ii. Students who do not wish to pursue the traditional disciplines further should do some skill-based courses including entrepreneurship courses as part of their curriculum.

iii. Inter and multi-disciplinary courses should be part of the curriculum for students interested in pursuing such fields at a later stage.

b) Involving industry and business houses partnerships in designing course curricula for such value-added skill-based courses so that these courses are university recognised for the purpose of getting jobs.

c) Vocational courses with industry validation can also be considered as special graduate/post-graduate add-on courses particularly for students falling in the category.

d) UGC should take up the matter to start University Centres in areas of National/International Importance, which could impart training on a continuous basis to “conserve the skilled manpower and produce skilled manpower”. This will boost building of the nation’s social and economic trade (industrial development).

Following NEP 2020, the education system could be made more practical and job-oriented; thus the employability is automatically taken care of as it enables to have more job-givers than just job-seekers.

i. Skill-based education should be part of higher education and it should not be restricted to ITIs and polytechnics.

ii. Teaching should include more practical/research-based training i.e. 50% theory and 50% practical. Theory and practical should be linked.

iii. Analytical learning should be propagated irrespective of the subject.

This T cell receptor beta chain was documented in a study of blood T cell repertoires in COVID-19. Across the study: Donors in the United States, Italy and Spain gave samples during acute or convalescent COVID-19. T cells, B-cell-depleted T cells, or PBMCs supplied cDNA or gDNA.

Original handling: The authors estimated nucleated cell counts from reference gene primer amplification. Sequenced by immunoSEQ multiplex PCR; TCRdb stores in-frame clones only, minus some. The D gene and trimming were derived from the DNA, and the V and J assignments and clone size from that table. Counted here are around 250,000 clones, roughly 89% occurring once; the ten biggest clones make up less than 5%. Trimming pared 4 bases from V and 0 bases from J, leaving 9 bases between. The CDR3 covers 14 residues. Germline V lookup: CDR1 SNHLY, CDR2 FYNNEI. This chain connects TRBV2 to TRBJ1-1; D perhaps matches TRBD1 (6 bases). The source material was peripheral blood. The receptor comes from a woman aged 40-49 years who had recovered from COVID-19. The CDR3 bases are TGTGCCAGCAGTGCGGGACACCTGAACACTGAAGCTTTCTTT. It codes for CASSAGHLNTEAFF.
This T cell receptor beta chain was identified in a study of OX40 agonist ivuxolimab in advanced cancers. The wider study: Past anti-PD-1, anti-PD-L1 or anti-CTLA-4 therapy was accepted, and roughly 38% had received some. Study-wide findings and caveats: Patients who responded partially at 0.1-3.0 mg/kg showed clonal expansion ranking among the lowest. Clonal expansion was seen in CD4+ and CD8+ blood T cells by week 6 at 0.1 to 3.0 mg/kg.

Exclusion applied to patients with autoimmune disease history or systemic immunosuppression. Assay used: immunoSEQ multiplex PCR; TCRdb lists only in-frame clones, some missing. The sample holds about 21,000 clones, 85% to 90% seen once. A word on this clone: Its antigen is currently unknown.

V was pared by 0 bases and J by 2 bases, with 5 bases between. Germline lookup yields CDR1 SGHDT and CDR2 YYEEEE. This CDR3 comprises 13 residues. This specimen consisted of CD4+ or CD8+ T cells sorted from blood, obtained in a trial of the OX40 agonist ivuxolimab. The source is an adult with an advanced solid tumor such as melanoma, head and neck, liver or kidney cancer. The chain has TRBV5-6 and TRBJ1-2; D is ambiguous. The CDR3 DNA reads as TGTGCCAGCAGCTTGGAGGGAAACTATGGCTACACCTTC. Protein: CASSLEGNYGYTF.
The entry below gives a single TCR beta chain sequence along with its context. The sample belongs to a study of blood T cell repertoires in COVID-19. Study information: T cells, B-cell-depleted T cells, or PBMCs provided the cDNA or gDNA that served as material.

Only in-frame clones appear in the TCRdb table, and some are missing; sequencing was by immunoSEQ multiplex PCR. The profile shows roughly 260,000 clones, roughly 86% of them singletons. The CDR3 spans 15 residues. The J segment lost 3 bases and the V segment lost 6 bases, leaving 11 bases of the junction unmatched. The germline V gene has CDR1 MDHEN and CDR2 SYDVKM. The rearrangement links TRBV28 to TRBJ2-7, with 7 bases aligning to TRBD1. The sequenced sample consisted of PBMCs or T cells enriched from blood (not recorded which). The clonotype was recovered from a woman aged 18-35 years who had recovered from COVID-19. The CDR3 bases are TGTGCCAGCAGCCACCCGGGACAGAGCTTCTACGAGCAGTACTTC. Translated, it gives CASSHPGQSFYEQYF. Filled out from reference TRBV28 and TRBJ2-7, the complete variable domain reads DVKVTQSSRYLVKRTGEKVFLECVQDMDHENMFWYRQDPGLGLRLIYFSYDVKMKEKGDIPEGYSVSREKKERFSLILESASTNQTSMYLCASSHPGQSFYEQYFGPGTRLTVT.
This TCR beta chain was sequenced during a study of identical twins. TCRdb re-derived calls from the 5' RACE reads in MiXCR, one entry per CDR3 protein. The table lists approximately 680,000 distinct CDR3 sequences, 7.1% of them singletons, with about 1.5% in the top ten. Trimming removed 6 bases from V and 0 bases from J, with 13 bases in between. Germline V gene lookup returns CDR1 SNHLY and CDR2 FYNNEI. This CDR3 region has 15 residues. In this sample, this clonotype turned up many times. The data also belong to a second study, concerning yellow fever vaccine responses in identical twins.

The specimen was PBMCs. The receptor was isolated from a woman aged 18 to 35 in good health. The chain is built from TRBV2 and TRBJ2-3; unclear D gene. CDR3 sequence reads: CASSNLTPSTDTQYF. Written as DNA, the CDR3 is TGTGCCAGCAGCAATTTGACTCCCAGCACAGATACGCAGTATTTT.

iv. Project-based research training for the students especially in Masters 
Courses irrespective of the subjects.

To conclude, skill development is extremely crucial for achieving the mission of Atmanirbhar Bharat. The NEP 2020 launched by our Hon’ble Education Minister Shri Ramesh Pokhriyal ‘Nishank’ji has fully covered the components like skill enhancement, developing entrepreneurship and vocational education to make our graduates and post-graduates develop ability to get jobs in the market. Further, NEP will also make the learners skilled and develop them as to initiate start-ups and thus become job-givers in place of job-seekers. All these dynamics will become a reality because of the well-articulated NEP.

As per a recent report, nearly five crore young aspirants have availed the opportunity for skill development and training in the past five years under the Skill India campaign of the Government of India. The mission is being further strengthened by the proposal to establish three Indian Skill Institutes on the pattern of IIMs and IITs. To speed up the process of skilling, efforts are also being made to collaborate with prestigious national and international organisations for which the process of skill-mapping is underway in collaboration with ten countries.

The day is not far when the Indian youth will not be a job-seeker but a potential job-giver through the set of vocational, employable and entrepreneurial skills imparted to them at different stages of education and training.

(Author is vice-chancellor, Central University of Haryana. Views expressed are personal)